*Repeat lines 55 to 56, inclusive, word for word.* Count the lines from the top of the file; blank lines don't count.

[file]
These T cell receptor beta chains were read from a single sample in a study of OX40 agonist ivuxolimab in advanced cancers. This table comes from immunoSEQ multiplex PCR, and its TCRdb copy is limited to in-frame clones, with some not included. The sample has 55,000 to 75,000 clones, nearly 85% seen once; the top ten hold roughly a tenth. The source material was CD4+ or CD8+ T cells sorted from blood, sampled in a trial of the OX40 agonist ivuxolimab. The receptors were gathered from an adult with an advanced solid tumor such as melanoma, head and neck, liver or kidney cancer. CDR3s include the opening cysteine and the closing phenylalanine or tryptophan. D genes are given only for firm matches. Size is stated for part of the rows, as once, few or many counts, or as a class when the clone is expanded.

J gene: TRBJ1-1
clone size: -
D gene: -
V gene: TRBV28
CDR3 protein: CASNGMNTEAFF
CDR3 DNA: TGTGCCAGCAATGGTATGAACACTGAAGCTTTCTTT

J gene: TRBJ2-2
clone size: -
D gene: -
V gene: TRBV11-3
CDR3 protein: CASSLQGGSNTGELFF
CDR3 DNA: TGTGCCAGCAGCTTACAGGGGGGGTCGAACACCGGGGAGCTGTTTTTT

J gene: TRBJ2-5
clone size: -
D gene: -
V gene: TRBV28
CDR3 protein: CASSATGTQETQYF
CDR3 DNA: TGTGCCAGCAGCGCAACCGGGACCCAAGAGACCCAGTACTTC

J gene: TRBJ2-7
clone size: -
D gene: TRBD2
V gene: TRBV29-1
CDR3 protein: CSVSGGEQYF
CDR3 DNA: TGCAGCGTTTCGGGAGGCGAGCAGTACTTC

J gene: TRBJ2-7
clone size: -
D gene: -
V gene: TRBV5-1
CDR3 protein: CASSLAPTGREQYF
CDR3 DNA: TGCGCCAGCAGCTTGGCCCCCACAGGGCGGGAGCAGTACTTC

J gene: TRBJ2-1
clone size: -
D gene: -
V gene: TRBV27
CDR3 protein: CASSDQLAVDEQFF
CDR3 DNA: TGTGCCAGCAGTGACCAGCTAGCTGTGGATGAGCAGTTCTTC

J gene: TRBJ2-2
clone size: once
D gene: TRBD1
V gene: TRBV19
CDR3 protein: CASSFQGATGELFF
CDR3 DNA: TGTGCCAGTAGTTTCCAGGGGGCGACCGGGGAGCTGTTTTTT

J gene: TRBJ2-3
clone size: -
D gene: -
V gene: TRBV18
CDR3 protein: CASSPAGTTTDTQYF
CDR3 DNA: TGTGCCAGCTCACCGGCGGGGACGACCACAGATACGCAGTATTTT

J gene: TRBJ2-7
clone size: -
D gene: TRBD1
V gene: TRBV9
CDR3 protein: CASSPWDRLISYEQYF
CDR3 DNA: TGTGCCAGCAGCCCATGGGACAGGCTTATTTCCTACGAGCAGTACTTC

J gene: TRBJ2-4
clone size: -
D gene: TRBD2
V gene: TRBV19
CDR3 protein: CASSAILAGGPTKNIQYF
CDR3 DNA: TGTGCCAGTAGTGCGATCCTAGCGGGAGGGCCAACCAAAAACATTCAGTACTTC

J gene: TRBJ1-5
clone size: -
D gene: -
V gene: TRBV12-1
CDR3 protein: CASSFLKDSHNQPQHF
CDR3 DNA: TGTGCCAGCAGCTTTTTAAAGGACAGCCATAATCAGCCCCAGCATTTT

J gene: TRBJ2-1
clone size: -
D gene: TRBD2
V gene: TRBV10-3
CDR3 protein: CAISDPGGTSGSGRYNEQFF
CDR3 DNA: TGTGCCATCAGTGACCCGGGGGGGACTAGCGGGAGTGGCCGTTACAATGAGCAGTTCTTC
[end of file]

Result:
CDR3 DNA: TGTGCCAGCAGCCCATGGGACAGGCTTATTTCCTACGAGCAGTACTTC

J gene: TRBJ2-4